Bell steps onto TV
Orillia chiropractor Larry Bell will be featured in an upcoming episode of The Nature of Things, titled The Perfect Runner. It will air March 15 at 8 p.m.
Science is catching up to what an Orillia chiropractor has long believed.
"It's nice that some of these things I have been talking about for 15, 20 years are starting to become recognized," Larry Bell said Friday.
The 60-year-old, who owns Bell Chiropractic and Soft Tissue Centre, will be featured in an upcoming episode of The Nature of Things, a Canadian documentary series.
The episode, titled The Perfect Runner, delves into how humans were designed to run.
"They came in from the anthropological side," Bell said. "I came into it from the sports science or the athletics side."
In 1988, Bell journeyed to Annaba, Africa, to work with athletes at an international track-and-field competition. He noticed the runners wore what is called an African running shoe, which involves taping the toes and metatarsal heads to prevent blistering, Bell said.
"I thought how under-equipped these athletes were, these runners, competing against people with spikes and shoes," he said. "Their feet were rather soft - what I perceived as being soft. They weren't hard and rigid like our feet."
What Bell believed was a disadvantage has been proving otherwise. Those who don't wear shoes avoid issues like bunions or arthritic first toes, he said.
"I didn't realize our feet are the flawed feet," he said. "Shoes go against normal foot function and we create those issues."
At the University of Alberta's Canadian Athletics Coaching Centre and at international track-and-field competitions, Bell teaches athletes how to perform better by adjusting how they use their feet. He goes to Alberta five or six times each year.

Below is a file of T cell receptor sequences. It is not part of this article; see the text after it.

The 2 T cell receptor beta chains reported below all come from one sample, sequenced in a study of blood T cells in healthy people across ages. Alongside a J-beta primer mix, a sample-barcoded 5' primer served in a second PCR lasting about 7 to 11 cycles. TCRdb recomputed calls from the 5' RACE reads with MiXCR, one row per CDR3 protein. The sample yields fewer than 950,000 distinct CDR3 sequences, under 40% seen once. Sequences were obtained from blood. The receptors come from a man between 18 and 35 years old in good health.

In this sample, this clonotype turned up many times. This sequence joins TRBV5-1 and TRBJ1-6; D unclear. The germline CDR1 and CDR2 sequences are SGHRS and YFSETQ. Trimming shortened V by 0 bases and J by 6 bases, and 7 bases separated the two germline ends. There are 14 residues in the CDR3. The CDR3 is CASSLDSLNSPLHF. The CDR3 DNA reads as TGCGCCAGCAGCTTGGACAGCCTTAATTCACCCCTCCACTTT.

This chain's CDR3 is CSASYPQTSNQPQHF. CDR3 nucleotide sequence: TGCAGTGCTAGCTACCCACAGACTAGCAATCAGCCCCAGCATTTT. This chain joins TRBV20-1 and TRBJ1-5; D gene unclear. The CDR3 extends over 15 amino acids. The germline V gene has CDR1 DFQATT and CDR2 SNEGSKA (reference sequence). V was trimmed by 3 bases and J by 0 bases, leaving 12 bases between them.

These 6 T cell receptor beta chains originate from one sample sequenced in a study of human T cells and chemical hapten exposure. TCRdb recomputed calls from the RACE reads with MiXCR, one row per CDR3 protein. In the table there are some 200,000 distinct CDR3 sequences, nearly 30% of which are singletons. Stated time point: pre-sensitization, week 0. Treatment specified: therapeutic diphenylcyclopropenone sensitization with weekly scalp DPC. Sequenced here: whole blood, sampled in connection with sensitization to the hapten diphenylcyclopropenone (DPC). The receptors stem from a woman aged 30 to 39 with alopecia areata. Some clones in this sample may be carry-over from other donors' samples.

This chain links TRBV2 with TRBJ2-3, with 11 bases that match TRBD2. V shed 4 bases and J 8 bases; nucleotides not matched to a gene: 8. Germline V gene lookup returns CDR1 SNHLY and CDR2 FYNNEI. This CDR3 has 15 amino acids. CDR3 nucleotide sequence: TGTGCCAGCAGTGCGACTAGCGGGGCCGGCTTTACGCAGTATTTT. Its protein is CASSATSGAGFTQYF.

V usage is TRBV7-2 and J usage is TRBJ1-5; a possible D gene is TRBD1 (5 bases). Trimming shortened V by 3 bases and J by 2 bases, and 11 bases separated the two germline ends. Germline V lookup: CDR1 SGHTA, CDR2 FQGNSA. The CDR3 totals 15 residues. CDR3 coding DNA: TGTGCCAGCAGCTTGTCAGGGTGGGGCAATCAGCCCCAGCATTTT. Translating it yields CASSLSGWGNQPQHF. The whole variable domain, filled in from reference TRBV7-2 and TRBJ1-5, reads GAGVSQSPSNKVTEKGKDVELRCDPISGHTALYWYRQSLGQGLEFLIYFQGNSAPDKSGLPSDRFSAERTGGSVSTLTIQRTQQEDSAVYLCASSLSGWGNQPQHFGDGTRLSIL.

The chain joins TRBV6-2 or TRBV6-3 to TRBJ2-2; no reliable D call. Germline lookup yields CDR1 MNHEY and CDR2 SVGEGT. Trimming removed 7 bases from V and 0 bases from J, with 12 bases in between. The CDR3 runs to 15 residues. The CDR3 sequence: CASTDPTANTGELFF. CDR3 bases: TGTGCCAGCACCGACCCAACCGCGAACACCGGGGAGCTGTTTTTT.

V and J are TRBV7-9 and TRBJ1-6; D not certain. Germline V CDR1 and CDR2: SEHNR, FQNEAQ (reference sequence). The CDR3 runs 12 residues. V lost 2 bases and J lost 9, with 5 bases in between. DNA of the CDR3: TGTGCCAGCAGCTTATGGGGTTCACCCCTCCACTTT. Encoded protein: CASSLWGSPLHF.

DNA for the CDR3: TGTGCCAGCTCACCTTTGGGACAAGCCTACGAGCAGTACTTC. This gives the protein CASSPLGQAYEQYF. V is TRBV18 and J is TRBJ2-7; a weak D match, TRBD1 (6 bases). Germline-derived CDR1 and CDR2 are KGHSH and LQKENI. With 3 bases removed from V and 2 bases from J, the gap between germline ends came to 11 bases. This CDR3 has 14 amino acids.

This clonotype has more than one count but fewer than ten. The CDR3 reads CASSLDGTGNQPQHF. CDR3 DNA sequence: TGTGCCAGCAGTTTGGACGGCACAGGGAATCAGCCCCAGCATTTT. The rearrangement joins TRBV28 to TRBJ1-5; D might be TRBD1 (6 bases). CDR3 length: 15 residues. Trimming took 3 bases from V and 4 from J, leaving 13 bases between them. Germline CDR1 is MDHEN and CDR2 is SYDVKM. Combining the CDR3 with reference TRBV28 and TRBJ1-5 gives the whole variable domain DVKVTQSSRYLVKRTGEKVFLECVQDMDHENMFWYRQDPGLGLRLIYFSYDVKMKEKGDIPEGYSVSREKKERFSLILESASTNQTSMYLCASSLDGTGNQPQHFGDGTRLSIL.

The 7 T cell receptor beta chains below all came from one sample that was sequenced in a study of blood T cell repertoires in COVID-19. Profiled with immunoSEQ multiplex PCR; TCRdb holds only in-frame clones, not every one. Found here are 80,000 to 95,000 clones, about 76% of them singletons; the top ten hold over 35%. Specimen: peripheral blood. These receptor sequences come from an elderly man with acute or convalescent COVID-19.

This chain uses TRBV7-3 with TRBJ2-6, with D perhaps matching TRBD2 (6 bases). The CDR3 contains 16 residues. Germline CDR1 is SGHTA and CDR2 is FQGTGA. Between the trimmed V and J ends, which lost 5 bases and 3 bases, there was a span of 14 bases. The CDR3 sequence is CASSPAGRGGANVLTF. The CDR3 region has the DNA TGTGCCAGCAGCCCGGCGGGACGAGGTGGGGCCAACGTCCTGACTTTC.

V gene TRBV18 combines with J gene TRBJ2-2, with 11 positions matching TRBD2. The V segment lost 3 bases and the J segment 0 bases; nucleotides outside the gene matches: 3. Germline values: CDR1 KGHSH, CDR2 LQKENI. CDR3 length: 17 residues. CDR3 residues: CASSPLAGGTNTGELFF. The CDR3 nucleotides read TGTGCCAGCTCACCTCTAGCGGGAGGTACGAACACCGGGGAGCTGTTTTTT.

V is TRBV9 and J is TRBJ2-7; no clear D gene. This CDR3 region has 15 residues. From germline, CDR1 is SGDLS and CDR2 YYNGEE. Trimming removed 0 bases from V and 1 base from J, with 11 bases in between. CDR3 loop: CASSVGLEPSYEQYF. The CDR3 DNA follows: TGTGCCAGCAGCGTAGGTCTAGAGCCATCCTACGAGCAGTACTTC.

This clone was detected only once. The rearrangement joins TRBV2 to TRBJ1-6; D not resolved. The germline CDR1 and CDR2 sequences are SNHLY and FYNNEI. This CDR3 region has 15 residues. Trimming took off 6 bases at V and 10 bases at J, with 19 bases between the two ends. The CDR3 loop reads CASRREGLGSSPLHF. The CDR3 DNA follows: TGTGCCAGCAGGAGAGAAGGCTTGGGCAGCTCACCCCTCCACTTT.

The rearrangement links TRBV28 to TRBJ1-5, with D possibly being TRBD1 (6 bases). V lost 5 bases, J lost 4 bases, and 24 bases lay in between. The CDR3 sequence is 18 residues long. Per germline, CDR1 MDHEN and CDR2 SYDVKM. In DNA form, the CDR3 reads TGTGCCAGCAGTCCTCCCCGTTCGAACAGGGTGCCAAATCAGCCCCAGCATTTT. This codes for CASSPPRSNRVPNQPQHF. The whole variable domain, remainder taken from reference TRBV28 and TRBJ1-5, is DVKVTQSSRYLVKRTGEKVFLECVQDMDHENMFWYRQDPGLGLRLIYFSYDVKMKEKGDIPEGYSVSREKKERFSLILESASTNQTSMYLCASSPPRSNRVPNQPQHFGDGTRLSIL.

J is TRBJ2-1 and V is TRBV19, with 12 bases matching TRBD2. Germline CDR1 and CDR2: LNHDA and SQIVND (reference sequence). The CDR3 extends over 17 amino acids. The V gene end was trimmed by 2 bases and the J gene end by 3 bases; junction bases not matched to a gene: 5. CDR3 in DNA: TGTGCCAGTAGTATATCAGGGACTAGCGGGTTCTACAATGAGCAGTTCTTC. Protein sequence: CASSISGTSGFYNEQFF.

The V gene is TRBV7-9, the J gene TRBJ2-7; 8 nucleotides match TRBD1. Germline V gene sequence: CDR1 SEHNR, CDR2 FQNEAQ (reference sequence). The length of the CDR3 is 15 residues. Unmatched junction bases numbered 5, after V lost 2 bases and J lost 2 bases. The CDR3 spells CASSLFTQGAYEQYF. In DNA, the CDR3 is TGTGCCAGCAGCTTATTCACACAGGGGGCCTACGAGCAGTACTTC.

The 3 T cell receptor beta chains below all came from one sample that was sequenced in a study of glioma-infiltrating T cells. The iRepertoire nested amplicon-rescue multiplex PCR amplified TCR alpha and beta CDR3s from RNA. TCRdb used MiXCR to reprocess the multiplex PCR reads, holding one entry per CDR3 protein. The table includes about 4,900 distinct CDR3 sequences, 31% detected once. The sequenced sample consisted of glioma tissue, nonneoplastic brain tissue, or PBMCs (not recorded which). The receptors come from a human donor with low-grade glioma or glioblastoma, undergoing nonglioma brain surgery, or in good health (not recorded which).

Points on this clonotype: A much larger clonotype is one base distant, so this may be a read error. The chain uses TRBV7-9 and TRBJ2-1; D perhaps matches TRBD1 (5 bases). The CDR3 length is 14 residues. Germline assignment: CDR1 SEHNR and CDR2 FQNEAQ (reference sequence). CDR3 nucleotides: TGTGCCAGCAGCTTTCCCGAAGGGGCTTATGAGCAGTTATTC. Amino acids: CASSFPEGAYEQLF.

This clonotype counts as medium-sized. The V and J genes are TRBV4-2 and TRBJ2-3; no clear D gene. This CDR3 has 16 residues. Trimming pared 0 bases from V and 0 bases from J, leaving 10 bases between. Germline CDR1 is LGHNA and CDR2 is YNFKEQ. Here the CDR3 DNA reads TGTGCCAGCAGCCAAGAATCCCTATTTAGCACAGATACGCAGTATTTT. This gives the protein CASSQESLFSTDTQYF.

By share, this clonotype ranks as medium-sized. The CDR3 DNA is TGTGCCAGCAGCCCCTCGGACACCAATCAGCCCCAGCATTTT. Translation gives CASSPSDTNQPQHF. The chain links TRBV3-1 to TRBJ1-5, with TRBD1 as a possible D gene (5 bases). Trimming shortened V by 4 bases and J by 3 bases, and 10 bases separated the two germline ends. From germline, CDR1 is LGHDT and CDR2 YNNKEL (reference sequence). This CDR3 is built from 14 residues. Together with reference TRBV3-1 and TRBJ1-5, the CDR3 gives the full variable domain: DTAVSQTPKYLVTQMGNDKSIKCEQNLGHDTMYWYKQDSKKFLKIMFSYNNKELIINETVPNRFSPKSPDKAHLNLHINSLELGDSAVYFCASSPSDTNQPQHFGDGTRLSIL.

"I'm looking at, 'How can I make them jump higher, run faster?' And it comes down to biomechanics."
Anthropologist and The Perfect Runner host Niobe Thompson contacted Bell for the project through the coaching centre.
"Initially, I didn't think I was part of the documentary," Bell said. "I just wanted to give him some background information so he was aware there was quite a difference between how an African foot functions and how our foot functions."
With Bell being one of Canada's foremost sports chiropractors, Thompson wanted him in the show.
In the summer and fall of last year, Bell was filmed and interviewed at the coaching centre.
"They filmed me watching the athletes and treating the athletes and they interviewed me for a couple of hours," Bell said.
The anthropological side explores how Homo sapiens evolved to survive in a changing African landscape.
"We developed an expertise for running and could outrun our food. This is how we survived," Bell said. "This is quite new, this idea."
The documentary airs on CBC television March 15 at 8 p.m.
"I feel quite honoured to be considered to go in it," Bell said. "It is something I believed in and I'm glad there are so many different areas now that are recognizing barefoot function and running."